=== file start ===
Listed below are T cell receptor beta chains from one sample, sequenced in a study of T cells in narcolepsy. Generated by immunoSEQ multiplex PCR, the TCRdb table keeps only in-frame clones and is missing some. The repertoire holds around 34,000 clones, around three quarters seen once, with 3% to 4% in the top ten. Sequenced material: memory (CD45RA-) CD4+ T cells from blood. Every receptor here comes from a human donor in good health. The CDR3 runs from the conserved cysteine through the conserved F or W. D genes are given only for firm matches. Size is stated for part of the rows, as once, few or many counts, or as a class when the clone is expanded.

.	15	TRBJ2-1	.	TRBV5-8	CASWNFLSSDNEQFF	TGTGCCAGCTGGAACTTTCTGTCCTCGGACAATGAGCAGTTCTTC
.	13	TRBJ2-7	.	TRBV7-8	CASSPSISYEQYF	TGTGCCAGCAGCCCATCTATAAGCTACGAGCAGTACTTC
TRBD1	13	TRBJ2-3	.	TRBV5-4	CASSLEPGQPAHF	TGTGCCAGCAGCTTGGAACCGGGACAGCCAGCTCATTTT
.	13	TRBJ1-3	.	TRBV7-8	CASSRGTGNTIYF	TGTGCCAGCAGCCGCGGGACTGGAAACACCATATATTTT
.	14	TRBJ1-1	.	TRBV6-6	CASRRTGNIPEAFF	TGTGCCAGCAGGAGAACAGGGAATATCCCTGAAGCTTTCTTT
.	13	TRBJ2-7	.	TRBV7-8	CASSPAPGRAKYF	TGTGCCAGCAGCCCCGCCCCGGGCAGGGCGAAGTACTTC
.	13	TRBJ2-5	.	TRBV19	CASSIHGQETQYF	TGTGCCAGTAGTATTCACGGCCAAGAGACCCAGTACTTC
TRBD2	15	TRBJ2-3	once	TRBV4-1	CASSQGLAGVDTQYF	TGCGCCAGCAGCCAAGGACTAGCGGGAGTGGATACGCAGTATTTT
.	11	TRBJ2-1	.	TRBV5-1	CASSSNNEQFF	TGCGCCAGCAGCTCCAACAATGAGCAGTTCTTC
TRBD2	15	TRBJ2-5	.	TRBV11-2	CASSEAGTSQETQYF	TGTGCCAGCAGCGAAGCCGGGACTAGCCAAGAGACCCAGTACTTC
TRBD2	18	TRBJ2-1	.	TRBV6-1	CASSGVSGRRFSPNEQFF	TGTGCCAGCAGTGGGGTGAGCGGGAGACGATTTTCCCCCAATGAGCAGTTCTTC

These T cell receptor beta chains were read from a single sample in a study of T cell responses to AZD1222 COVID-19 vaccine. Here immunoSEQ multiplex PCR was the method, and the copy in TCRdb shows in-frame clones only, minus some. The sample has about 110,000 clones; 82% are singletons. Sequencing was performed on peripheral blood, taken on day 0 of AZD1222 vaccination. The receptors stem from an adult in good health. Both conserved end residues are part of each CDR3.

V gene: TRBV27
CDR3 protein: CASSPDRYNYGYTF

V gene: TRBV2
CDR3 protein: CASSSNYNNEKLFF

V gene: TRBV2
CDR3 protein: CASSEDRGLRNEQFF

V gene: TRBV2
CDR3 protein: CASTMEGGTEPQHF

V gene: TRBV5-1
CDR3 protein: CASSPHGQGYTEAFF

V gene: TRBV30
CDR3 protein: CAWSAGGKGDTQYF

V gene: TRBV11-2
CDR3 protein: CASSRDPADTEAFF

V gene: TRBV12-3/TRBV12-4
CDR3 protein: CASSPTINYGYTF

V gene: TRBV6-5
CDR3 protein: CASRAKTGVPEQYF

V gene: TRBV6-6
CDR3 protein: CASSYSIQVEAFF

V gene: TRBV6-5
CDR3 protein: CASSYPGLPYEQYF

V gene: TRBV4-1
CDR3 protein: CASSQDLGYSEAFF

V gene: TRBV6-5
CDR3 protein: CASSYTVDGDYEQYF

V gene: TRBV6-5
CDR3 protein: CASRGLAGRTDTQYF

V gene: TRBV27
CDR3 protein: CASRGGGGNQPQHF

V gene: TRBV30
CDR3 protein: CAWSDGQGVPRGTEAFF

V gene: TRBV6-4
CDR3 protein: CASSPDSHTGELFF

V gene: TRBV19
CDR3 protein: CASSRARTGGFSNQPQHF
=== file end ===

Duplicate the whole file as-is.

Listed below are T cell receptor beta chains from one sample, sequenced in a study of T cells in narcolepsy. Generated by immunoSEQ multiplex PCR, the TCRdb table keeps only in-frame clones and is missing some. The repertoire holds around 34,000 clones, around three quarters seen once, with 3% to 4% in the top ten. Sequenced material: memory (CD45RA-) CD4+ T cells from blood. Every receptor here comes from a human donor in good health. The CDR3 runs from the conserved cysteine through the conserved F or W. D genes are given only for firm matches. Size is stated for part of the rows, as once, few or many counts, or as a class when the clone is expanded.

.	15	TRBJ2-1	.	TRBV5-8	CASWNFLSSDNEQFF	TGTGCCAGCTGGAACTTTCTGTCCTCGGACAATGAGCAGTTCTTC
.	13	TRBJ2-7	.	TRBV7-8	CASSPSISYEQYF	TGTGCCAGCAGCCCATCTATAAGCTACGAGCAGTACTTC
TRBD1	13	TRBJ2-3	.	TRBV5-4	CASSLEPGQPAHF	TGTGCCAGCAGCTTGGAACCGGGACAGCCAGCTCATTTT
.	13	TRBJ1-3	.	TRBV7-8	CASSRGTGNTIYF	TGTGCCAGCAGCCGCGGGACTGGAAACACCATATATTTT
.	14	TRBJ1-1	.	TRBV6-6	CASRRTGNIPEAFF	TGTGCCAGCAGGAGAACAGGGAATATCCCTGAAGCTTTCTTT
.	13	TRBJ2-7	.	TRBV7-8	CASSPAPGRAKYF	TGTGCCAGCAGCCCCGCCCCGGGCAGGGCGAAGTACTTC
.	13	TRBJ2-5	.	TRBV19	CASSIHGQETQYF	TGTGCCAGTAGTATTCACGGCCAAGAGACCCAGTACTTC
TRBD2	15	TRBJ2-3	once	TRBV4-1	CASSQGLAGVDTQYF	TGCGCCAGCAGCCAAGGACTAGCGGGAGTGGATACGCAGTATTTT
.	11	TRBJ2-1	.	TRBV5-1	CASSSNNEQFF	TGCGCCAGCAGCTCCAACAATGAGCAGTTCTTC
TRBD2	15	TRBJ2-5	.	TRBV11-2	CASSEAGTSQETQYF	TGTGCCAGCAGCGAAGCCGGGACTAGCCAAGAGACCCAGTACTTC
TRBD2	18	TRBJ2-1	.	TRBV6-1	CASSGVSGRRFSPNEQFF	TGTGCCAGCAGTGGGGTGAGCGGGAGACGATTTTCCCCCAATGAGCAGTTCTTC

These T cell receptor beta chains were read from a single sample in a study of T cell responses to AZD1222 COVID-19 vaccine. Here immunoSEQ multiplex PCR was the method, and the copy in TCRdb shows in-frame clones only, minus some. The sample has about 110,000 clones; 82% are singletons. Sequencing was performed on peripheral blood, taken on day 0 of AZD1222 vaccination. The receptors stem from an adult in good health. Both conserved end residues are part of each CDR3.

V gene: TRBV27
CDR3 protein: CASSPDRYNYGYTF

V gene: TRBV2
CDR3 protein: CASSSNYNNEKLFF

V gene: TRBV2
CDR3 protein: CASSEDRGLRNEQFF

V gene: TRBV2
CDR3 protein: CASTMEGGTEPQHF

V gene: TRBV5-1
CDR3 protein: CASSPHGQGYTEAFF

V gene: TRBV30
CDR3 protein: CAWSAGGKGDTQYF

V gene: TRBV11-2
CDR3 protein: CASSRDPADTEAFF

V gene: TRBV12-3/TRBV12-4
CDR3 protein: CASSPTINYGYTF

V gene: TRBV6-5
CDR3 protein: CASRAKTGVPEQYF

V gene: TRBV6-6
CDR3 protein: CASSYSIQVEAFF

V gene: TRBV6-5
CDR3 protein: CASSYPGLPYEQYF

V gene: TRBV4-1
CDR3 protein: CASSQDLGYSEAFF

V gene: TRBV6-5
CDR3 protein: CASSYTVDGDYEQYF

V gene: TRBV6-5
CDR3 protein: CASRGLAGRTDTQYF

V gene: TRBV27
CDR3 protein: CASRGGGGNQPQHF

V gene: TRBV30
CDR3 protein: CAWSDGQGVPRGTEAFF

V gene: TRBV6-4
CDR3 protein: CASSPDSHTGELFF

V gene: TRBV19
CDR3 protein: CASSRARTGGFSNQPQHF